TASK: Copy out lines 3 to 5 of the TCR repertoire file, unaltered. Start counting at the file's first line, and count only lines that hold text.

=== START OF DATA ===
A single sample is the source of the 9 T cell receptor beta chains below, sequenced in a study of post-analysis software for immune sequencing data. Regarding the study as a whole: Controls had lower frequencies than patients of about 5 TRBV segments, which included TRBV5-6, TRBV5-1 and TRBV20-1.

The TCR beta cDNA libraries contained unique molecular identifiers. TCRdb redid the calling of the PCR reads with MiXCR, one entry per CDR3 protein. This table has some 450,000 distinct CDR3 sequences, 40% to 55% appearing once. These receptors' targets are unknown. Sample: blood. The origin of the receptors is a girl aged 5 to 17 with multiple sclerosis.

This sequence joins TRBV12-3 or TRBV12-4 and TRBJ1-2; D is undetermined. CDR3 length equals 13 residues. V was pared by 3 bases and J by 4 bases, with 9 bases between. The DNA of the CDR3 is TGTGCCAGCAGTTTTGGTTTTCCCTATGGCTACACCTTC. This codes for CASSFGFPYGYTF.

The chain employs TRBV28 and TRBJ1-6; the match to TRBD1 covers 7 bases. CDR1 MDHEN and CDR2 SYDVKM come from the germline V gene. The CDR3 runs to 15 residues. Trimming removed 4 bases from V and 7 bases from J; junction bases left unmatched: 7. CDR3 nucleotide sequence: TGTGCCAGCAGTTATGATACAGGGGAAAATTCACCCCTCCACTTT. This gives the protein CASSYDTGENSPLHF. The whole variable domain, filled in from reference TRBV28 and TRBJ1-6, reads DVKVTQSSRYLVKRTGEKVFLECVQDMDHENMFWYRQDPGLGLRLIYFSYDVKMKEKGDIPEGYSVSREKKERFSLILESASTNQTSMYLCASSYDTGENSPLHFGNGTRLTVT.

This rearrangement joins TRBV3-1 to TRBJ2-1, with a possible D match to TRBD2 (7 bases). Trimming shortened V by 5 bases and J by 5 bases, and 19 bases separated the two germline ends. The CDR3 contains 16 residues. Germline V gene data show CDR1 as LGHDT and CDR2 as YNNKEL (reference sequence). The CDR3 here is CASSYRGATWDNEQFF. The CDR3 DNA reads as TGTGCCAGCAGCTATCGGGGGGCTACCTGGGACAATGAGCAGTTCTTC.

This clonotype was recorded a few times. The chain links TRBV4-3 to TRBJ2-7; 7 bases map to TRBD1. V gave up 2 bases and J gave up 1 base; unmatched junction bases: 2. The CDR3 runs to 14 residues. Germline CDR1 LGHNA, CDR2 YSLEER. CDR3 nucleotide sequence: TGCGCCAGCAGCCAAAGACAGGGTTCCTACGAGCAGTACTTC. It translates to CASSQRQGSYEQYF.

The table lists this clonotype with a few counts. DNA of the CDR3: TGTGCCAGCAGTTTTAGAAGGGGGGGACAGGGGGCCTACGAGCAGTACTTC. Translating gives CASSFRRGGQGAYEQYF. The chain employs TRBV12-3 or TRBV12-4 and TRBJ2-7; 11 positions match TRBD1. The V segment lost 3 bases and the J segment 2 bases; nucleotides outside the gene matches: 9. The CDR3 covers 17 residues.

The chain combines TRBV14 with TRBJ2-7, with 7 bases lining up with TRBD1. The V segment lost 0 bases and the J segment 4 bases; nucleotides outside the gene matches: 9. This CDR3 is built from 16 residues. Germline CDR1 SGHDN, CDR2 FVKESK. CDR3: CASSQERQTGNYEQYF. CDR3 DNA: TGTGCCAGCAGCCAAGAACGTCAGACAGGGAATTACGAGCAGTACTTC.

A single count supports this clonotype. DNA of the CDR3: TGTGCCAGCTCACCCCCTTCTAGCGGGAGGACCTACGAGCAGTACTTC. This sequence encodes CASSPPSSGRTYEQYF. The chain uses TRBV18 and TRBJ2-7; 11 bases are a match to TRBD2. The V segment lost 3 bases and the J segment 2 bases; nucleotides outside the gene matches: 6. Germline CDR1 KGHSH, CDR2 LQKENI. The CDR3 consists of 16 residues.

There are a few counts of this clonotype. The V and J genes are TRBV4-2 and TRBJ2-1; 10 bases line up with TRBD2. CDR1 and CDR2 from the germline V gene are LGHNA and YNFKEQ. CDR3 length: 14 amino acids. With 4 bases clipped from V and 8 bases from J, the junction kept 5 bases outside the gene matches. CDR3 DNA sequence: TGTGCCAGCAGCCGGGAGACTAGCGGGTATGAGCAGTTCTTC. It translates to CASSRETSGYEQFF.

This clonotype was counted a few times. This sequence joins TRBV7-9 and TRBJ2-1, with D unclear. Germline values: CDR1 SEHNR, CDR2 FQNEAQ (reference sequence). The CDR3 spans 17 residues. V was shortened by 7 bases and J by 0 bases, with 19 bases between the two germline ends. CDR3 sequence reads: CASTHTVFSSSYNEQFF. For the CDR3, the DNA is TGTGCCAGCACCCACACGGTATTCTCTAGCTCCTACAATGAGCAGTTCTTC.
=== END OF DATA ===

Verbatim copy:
This sequence joins TRBV12-3 or TRBV12-4 and TRBJ1-2; D is undetermined. CDR3 length equals 13 residues. V was pared by 3 bases and J by 4 bases, with 9 bases between. The DNA of the CDR3 is TGTGCCAGCAGTTTTGGTTTTCCCTATGGCTACACCTTC. This codes for CASSFGFPYGYTF.

The chain employs TRBV28 and TRBJ1-6; the match to TRBD1 covers 7 bases. CDR1 MDHEN and CDR2 SYDVKM come from the germline V gene. The CDR3 runs to 15 residues. Trimming removed 4 bases from V and 7 bases from J; junction bases left unmatched: 7. CDR3 nucleotide sequence: TGTGCCAGCAGTTATGATACAGGGGAAAATTCACCCCTCCACTTT. This gives the protein CASSYDTGENSPLHF. The whole variable domain, filled in from reference TRBV28 and TRBJ1-6, reads DVKVTQSSRYLVKRTGEKVFLECVQDMDHENMFWYRQDPGLGLRLIYFSYDVKMKEKGDIPEGYSVSREKKERFSLILESASTNQTSMYLCASSYDTGENSPLHFGNGTRLTVT.

This rearrangement joins TRBV3-1 to TRBJ2-1, with a possible D match to TRBD2 (7 bases). Trimming shortened V by 5 bases and J by 5 bases, and 19 bases separated the two germline ends. The CDR3 contains 16 residues. Germline V gene data show CDR1 as LGHDT and CDR2 as YNNKEL (reference sequence). The CDR3 here is CASSYRGATWDNEQFF. The CDR3 DNA reads as TGTGCCAGCAGCTATCGGGGGGCTACCTGGGACAATGAGCAGTTCTTC.